Interface Reconnect

A Thriving Community

Written by Interface 

Far below the towering, architecturally spectacular buildings that dominate Sydney’s city skyline, the very essence of Biophilia is thriving – as locals begin peppering the grey, paved sidewalks with earthy, green bursts of life. And Sydney’s residents can’t seem to get enough.

Drawn back to nature from their high density, inner-city dwellings, more and more Sydneysiders are looking to reconnect with the earth, as well as their communities. As a result, the concept of ‘community gardens’ is growing in popularity rapidly, with 16 having sprung up in recent years, with more in the planning. These picturesque, social pockets of environmental cultivation are all run by locals, who use them to grow herbs, flowers, vegetables and fruit, while fostering rare plants and seeds and reigniting village camaraderie.

Sydney’s community gardens, many of which can be found in the densely populated Alexandria, Waterloo and Surry Hills areas, provide the perfect opportunity to use forgotten pockets of public land more creatively. They offer residents practical ways to reuse materials and are also a supportive environment to learn gardening and grow their own fresh, organic food – all while satisfying the irrefutable inner urge of mankind to reconnect with the natural essences of earth.

Taking Green to New heights

High above the ground, however, the notion of greening the city is taking on a different form. The idea of a ‘green roof ’ is thousands of years old. The Vikings, the earliest Europeans and Native Americans, and the first American western settlers all had grass and sod roofs in common. It is a brilliant architectural solution: A natural heating and cooling system that’s easy to repair and (bonus) feeds livestock. Modern green roofs offer these benefits and more. Green roofs are marvels of biodiversity- enhancing, heat-alleviating, sound insulating, stormwater-reducing beauties in urban eco-systems.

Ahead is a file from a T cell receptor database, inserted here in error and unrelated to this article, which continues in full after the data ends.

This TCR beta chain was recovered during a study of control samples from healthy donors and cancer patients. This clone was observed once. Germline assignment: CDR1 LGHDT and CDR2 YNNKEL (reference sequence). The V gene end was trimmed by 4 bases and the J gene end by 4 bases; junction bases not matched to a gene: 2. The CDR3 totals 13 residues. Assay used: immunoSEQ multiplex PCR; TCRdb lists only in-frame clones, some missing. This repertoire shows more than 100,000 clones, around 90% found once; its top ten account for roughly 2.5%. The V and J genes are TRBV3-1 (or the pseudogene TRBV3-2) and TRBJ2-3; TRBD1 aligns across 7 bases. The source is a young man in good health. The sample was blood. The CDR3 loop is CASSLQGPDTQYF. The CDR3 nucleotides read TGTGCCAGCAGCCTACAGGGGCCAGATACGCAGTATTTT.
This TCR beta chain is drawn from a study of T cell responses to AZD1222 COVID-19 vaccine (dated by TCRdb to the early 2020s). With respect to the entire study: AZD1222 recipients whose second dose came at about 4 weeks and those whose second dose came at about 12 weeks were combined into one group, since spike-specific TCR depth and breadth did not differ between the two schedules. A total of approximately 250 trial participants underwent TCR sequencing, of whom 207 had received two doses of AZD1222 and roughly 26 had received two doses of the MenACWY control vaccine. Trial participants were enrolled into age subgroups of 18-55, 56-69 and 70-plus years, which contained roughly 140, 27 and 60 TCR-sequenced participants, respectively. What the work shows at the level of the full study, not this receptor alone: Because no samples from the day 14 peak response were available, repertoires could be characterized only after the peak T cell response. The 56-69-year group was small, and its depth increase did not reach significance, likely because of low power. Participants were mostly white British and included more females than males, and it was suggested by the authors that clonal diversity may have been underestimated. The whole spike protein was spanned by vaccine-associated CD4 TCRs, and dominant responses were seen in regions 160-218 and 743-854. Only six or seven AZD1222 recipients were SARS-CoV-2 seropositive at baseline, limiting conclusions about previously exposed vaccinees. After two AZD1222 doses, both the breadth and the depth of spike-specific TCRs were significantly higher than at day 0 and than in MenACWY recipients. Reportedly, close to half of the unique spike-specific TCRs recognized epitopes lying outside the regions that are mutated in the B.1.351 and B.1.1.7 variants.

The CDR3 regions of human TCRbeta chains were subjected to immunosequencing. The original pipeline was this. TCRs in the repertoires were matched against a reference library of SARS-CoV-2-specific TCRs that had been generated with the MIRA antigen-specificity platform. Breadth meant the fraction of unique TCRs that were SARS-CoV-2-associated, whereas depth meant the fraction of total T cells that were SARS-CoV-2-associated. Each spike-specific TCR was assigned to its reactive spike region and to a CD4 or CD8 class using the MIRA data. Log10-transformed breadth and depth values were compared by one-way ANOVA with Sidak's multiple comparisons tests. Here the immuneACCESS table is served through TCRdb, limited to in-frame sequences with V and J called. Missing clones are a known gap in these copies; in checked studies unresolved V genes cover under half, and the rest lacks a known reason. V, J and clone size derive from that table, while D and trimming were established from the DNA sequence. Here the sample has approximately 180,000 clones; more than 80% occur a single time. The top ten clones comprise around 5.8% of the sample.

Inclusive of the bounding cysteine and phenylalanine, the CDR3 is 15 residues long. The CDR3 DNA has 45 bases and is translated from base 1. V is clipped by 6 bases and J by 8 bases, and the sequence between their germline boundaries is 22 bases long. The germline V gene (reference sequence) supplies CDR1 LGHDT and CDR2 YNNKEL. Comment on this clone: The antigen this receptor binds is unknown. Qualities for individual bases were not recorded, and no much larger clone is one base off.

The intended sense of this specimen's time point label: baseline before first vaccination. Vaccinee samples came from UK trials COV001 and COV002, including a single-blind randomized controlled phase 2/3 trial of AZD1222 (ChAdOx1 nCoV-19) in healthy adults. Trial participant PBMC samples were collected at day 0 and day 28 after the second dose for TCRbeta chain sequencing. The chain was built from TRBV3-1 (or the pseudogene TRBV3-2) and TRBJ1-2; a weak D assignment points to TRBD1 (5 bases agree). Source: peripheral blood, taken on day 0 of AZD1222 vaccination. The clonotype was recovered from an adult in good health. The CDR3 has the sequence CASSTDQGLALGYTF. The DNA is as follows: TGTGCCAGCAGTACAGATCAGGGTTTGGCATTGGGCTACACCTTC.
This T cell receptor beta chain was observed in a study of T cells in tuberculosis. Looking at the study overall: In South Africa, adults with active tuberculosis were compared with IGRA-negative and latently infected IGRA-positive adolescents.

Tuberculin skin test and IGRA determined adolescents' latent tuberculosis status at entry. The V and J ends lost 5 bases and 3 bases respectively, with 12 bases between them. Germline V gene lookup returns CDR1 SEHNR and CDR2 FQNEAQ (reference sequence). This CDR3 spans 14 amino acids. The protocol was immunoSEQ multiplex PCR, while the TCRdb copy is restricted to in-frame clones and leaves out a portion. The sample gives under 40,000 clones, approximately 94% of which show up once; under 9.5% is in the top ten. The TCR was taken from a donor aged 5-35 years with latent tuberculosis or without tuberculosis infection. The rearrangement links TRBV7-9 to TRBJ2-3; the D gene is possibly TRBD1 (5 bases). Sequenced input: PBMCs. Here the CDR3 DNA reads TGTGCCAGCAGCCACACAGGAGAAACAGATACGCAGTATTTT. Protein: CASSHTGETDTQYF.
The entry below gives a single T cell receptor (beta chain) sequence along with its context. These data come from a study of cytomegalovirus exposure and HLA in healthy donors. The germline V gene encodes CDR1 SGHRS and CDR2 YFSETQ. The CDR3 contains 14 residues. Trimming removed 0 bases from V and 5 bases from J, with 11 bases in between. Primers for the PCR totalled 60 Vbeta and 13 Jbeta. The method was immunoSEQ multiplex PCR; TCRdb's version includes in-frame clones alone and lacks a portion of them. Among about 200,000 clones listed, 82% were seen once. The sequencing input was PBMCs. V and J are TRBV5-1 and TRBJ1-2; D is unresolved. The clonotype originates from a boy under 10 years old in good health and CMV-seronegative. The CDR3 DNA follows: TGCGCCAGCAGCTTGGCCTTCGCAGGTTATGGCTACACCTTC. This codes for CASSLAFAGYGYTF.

Since 2002, Australia has embraced green roofs in every sector. Melbourne’s City Council House 2 Building set the benchmark for the rest of the country with its six-star Green Star Design certification from the Green Building Council. In Sydney, two centrally located late-1800s ‘Wool Stores’ were restored into a loft metropolis with an amazing 2600m2 garden up on the roof. M Central Residential is a massive but meticulously re-imagined heritage commercial warehouse site that began life during the heyday of Sydney’s wool trade. Built near the docks for ready access to clipper ships (such as the Cutty Sark), the buildings were made for storage; brick on the outside and good timber on the inside.

Architect Dale Jones-Evans retained as much of the original brick and timber as possible when converting the building into apartments and sky homes grounded by six retail spaces. He conceived the roof as an ‘elevated Australian parkland’ of savannah grasses, succulents, and timber boardwalks. All of this, of course, is just a stone’s throw from Sydney’s Darling Harbour where the clipper ships (and later, the steamers) once came and left with the wool that was the country’s economic lifeline in the 1800s. Any green roof, no matter how primitive, is a living, breathing thermal dynamics department. To find one that is beautiful, authentic, and anchored in a country’s national history like the one at M Central, is another thing entirely.

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